Being a previous owner of both a racquet and a health club, I have a unique perspective that includes first-hand knowledge of the financial burdens facing both a dues-driven health club and a program-driven racquet club.
My racquet club had a yearly membership that accounted for approximately 25 percent of its yearly revenue. The remaining income was generated from programming and court rentals. The health club, on the other hand, was a $36-per-month facility that was heavily reliant on its monthly dues and pre-paid memberships, which accounted for 80 percent of its total revenue.
Unfortunately, unlike the peanut-butter-wielding guy and his chocolate-loving counterpart, I couldn’t just bump the two polar opposites together and make the industries equivalent of the Reese®’s Peanut Butter Cup. I needed to use what I could from each facility to help the other tighten up its disproportionate revenue numbers.
The tennis club, which would always be highly dependant on programming and court rentals, needed to use the monthly reoccurring billing model to stay competitive. Getting a member to pay $95 per month was an easier sell than asking them to come up with $1,140 in advance. The income generated from each member didn’t increase, but the pool of possible players did grow. The percentage of income from memberships versus income from programming didn’t change, but the increased revenue realized from higher membership numbers was a direct response to the “health club-ification” of the tennis facility.
Conversely, how could tennis help the health club increase its non-dues revenue? Not only did we need to make it easier for members to spend money after they joined, we needed to change the culture of the health club.
First, we needed to create a “country club” atmosphere, where a member didn’t need to have money with them to purchase goods and services. We offered three ways that a member could get a smoothie, an energy bar or any other product we sold.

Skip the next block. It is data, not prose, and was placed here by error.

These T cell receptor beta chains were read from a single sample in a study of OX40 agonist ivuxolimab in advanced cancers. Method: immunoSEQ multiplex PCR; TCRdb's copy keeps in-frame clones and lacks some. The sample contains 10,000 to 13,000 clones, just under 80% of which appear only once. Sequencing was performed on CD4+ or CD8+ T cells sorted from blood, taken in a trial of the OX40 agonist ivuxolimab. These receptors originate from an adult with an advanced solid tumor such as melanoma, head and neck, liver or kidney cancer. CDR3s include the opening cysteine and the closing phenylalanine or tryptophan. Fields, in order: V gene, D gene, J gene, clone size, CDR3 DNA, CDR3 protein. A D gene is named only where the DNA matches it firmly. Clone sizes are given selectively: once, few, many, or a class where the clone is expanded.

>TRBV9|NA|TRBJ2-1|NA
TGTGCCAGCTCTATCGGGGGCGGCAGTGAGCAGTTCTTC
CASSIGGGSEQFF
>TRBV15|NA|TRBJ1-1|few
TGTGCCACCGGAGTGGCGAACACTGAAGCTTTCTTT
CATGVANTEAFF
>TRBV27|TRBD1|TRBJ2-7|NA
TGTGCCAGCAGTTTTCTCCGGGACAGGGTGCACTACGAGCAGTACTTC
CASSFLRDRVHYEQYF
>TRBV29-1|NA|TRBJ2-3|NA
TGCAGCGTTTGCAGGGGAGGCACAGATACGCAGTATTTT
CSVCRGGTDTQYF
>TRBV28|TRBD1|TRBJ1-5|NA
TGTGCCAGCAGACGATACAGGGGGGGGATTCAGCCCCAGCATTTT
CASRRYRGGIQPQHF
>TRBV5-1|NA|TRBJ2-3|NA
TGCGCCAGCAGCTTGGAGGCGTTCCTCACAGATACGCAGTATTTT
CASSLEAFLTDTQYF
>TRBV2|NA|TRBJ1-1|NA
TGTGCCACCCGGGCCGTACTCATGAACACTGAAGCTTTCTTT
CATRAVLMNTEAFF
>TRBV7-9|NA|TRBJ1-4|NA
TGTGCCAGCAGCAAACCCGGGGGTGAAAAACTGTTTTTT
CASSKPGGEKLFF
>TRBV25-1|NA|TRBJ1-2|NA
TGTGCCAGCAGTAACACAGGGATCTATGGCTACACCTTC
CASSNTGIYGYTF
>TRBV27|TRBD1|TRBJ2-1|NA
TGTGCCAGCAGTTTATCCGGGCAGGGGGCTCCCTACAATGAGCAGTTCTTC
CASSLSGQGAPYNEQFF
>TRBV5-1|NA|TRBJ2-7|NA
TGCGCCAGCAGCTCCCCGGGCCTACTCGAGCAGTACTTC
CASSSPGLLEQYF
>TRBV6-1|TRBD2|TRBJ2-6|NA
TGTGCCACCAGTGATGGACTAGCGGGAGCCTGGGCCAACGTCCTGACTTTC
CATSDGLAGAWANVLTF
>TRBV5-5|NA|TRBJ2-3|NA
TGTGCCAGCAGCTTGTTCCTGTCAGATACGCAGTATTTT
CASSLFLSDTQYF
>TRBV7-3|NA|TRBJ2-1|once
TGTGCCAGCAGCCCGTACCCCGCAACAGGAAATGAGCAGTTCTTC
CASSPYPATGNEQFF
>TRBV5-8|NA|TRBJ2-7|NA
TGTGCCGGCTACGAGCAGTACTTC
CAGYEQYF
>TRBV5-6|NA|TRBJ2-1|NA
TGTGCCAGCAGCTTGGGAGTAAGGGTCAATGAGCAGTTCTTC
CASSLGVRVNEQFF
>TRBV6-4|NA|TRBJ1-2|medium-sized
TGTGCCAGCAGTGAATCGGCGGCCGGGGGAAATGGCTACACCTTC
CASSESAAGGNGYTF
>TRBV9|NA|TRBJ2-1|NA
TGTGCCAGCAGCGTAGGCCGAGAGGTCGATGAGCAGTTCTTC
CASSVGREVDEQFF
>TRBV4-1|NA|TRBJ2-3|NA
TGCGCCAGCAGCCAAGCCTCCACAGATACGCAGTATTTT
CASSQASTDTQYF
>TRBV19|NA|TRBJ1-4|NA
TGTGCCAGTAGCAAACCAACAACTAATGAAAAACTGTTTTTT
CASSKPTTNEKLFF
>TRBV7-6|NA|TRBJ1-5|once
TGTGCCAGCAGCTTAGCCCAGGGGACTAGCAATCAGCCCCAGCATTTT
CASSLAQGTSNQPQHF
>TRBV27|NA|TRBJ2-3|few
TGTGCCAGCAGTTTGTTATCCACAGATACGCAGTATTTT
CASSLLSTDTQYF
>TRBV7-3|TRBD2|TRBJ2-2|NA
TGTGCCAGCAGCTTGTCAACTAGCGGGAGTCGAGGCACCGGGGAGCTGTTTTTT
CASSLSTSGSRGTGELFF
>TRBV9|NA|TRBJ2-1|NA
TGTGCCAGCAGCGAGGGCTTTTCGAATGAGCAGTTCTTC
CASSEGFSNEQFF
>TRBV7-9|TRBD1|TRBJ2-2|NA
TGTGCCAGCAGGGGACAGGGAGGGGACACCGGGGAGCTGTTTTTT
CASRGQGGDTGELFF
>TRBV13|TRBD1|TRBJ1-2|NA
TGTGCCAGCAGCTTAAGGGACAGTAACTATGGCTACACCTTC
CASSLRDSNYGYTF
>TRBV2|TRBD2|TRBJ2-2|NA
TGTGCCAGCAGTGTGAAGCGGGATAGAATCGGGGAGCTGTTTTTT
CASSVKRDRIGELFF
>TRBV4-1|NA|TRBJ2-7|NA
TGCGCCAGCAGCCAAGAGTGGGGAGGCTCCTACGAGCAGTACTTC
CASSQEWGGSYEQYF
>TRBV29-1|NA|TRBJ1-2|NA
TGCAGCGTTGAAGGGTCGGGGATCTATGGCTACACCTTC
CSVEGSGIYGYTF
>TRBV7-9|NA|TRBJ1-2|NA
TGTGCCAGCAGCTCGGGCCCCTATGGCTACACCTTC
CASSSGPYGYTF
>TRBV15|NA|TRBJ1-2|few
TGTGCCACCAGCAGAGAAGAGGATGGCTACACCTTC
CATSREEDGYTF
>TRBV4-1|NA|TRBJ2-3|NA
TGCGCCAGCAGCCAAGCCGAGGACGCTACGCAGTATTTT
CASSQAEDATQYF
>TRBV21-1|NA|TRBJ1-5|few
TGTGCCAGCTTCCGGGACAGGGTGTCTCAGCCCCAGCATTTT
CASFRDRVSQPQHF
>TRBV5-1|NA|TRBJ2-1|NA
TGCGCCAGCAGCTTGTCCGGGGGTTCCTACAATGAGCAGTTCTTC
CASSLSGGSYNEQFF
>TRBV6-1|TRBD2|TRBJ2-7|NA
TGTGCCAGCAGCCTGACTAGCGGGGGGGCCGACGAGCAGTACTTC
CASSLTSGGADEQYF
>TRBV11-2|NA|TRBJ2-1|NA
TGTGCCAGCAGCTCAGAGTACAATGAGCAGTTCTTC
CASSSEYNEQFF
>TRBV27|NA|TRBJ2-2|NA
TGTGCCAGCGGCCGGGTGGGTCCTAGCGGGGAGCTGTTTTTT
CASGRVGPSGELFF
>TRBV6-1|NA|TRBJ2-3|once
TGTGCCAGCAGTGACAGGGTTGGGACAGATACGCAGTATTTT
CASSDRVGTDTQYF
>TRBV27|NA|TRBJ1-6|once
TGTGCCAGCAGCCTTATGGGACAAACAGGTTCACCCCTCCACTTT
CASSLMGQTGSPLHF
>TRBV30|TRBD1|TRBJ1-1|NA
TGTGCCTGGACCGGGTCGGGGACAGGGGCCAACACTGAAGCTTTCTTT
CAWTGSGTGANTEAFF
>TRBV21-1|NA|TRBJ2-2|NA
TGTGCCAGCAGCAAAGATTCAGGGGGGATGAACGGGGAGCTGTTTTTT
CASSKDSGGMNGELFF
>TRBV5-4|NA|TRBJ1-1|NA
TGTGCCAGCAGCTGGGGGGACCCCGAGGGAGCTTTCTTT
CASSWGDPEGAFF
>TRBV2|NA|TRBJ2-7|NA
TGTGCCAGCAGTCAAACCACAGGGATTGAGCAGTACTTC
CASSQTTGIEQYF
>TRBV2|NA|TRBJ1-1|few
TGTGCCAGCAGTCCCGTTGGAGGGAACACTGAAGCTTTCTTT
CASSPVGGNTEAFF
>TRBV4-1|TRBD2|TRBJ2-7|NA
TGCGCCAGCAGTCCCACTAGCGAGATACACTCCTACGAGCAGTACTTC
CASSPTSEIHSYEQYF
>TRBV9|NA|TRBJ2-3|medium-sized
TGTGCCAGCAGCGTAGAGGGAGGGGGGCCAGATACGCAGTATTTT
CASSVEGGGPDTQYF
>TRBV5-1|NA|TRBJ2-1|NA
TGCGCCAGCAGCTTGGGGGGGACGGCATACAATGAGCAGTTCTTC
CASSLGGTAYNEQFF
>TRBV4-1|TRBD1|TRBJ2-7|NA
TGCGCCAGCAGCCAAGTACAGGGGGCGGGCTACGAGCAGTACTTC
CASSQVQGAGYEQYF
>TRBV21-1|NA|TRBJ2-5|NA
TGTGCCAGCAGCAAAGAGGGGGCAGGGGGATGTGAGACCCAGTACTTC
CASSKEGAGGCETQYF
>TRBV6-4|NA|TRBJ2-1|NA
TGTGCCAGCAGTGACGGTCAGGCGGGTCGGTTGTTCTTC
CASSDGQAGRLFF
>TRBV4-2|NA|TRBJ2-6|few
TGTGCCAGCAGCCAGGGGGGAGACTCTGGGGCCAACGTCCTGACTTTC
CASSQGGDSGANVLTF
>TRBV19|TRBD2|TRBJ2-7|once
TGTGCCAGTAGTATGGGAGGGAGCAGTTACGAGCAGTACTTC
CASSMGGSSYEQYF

The Pre-Paid Method: Members would put money into their account and charge against it every time they bought something. I gave my members $115 in credit for every $100 they pre-paid.
The Add to My EFT Method: I allowed members to charge any product to their account, and it would automatically be added to their next month’s EFT. Even though you are giving the members products and services now, and not getting paid until the next EFT, it creates an easy and free-flowing process that produces greater sales. A bottle of water a day doesn’t seem like a lot, but a year and 250 bottles of water later, and your non-dues revenue for that member has added up.
The Check, the Invoice and Pay Method: Members were able to go online to their personal Member’s Portal and see all their house charges for the past month. If they wanted to, they could pay for their house charges online before we ran their EFT.
Some clubs, in an effort to be more cautious, have given members house charging privileges only after they have been a member in good standing, with no returned EFTs, for a certain time frame.
What clubs quickly realize is that members who are set up for house charging are not only more likely to spend more, but are more likely to try new products or services. No cash on hand very often equates to no perceived cost associated with the purchase, and paying by EFT very often means, “out of sight, out of mind.”
Every club has its own identity and business model, and the percentage of revenue generated from dues compared to non-dues is just as unique as the club. The lesson learned from owning both a tennis club and a health club is that perpetual growth, and increased revenue, is directly tied by moving the percentage more towards the middle.
Eric Claman owned two clubs in Torrington, Connecticut, before selling both and accepting a consulting job at Twin Oaks Software Development in 2011. He can be reached at 866.278.6750 or at email@example.com, or visit healthclubsoftware.com.